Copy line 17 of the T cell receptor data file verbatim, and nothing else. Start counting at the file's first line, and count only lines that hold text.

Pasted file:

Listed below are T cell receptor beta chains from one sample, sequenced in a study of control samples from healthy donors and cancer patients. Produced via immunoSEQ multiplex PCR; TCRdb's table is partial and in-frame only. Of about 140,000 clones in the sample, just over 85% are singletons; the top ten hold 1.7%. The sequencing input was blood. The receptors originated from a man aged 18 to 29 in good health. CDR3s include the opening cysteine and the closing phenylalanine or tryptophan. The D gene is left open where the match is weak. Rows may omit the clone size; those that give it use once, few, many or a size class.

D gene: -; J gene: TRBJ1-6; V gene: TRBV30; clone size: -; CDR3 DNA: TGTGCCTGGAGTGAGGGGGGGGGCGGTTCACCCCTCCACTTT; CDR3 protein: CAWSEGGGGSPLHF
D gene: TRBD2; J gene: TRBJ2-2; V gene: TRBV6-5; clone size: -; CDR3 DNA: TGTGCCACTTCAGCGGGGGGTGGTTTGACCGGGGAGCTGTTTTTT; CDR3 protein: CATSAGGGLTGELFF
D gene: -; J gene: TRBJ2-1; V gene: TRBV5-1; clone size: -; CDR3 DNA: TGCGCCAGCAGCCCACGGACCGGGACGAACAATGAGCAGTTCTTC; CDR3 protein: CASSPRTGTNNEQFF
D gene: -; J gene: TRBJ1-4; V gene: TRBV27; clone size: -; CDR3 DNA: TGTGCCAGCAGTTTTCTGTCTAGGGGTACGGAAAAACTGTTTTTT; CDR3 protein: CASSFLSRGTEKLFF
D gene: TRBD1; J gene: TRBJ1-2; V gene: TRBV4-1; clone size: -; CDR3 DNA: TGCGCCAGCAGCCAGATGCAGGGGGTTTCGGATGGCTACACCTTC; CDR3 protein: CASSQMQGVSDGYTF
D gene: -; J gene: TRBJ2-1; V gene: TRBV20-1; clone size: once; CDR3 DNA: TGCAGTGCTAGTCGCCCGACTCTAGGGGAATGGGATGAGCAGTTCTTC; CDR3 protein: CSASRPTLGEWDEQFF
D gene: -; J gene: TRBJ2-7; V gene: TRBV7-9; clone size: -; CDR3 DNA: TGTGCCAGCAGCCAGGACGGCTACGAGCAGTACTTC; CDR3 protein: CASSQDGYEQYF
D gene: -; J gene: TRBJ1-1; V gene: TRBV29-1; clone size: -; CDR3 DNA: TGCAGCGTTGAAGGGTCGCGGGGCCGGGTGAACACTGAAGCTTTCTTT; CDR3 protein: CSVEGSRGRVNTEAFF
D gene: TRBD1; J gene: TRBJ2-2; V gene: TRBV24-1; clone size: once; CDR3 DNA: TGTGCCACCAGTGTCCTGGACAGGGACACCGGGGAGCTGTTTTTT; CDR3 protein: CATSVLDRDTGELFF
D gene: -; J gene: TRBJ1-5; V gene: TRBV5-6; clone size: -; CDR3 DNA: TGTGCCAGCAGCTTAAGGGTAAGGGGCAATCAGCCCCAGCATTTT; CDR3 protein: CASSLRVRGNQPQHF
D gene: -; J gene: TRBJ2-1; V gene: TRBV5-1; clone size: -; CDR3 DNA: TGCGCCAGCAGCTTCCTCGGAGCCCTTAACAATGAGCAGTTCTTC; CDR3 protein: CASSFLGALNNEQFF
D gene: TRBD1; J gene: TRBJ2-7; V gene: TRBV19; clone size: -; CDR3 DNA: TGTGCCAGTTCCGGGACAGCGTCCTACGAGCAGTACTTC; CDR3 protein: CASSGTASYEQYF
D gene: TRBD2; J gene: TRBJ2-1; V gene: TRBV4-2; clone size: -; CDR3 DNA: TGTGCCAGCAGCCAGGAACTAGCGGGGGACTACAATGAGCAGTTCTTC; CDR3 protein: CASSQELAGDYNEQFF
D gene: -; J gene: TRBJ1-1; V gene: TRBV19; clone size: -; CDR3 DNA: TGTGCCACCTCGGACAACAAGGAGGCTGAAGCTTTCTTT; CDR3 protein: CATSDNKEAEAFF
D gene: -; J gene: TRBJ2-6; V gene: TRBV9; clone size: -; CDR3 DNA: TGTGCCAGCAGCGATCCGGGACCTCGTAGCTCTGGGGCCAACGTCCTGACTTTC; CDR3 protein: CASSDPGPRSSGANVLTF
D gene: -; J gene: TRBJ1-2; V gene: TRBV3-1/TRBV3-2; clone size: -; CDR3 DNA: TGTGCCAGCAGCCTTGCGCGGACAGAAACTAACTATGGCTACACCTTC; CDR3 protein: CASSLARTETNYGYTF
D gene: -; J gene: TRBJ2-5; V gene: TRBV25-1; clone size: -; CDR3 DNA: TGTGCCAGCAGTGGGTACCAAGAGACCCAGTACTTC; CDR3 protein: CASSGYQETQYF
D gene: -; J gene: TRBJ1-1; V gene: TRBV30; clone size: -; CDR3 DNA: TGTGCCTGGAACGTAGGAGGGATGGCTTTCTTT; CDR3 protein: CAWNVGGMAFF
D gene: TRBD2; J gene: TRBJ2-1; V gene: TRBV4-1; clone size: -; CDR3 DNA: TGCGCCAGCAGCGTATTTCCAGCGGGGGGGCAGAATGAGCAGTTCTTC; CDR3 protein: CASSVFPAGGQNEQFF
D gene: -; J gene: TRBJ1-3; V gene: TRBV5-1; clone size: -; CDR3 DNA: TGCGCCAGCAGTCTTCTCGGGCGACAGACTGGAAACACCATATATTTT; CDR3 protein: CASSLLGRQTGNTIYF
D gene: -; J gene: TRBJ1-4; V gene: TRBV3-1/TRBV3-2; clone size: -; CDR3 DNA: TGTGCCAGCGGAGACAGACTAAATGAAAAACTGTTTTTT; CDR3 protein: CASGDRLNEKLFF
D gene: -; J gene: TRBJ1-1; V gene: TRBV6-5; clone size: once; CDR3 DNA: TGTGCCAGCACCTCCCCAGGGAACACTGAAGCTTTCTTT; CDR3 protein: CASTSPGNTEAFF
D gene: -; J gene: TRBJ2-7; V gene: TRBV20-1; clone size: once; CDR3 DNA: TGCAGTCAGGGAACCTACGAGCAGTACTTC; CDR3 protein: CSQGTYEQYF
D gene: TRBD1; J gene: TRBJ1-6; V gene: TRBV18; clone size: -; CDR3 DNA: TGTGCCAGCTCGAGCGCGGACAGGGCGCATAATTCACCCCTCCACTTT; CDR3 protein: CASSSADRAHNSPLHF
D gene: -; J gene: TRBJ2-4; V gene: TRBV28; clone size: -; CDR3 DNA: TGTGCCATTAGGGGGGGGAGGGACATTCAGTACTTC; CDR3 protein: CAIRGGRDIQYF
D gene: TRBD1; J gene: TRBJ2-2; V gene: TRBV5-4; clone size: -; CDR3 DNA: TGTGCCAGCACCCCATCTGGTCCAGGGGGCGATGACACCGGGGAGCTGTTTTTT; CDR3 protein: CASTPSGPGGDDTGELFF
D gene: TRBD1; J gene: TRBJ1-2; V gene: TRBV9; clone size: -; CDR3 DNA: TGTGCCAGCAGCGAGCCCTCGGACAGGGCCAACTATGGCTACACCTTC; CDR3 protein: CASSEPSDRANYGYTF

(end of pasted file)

D gene: -; J gene: TRBJ1-2; V gene: TRBV3-1/TRBV3-2; clone size: -; CDR3 DNA: TGTGCCAGCAGCCTTGCGCGGACAGAAACTAACTATGGCTACACCTTC; CDR3 protein: CASSLARTETNYGYTF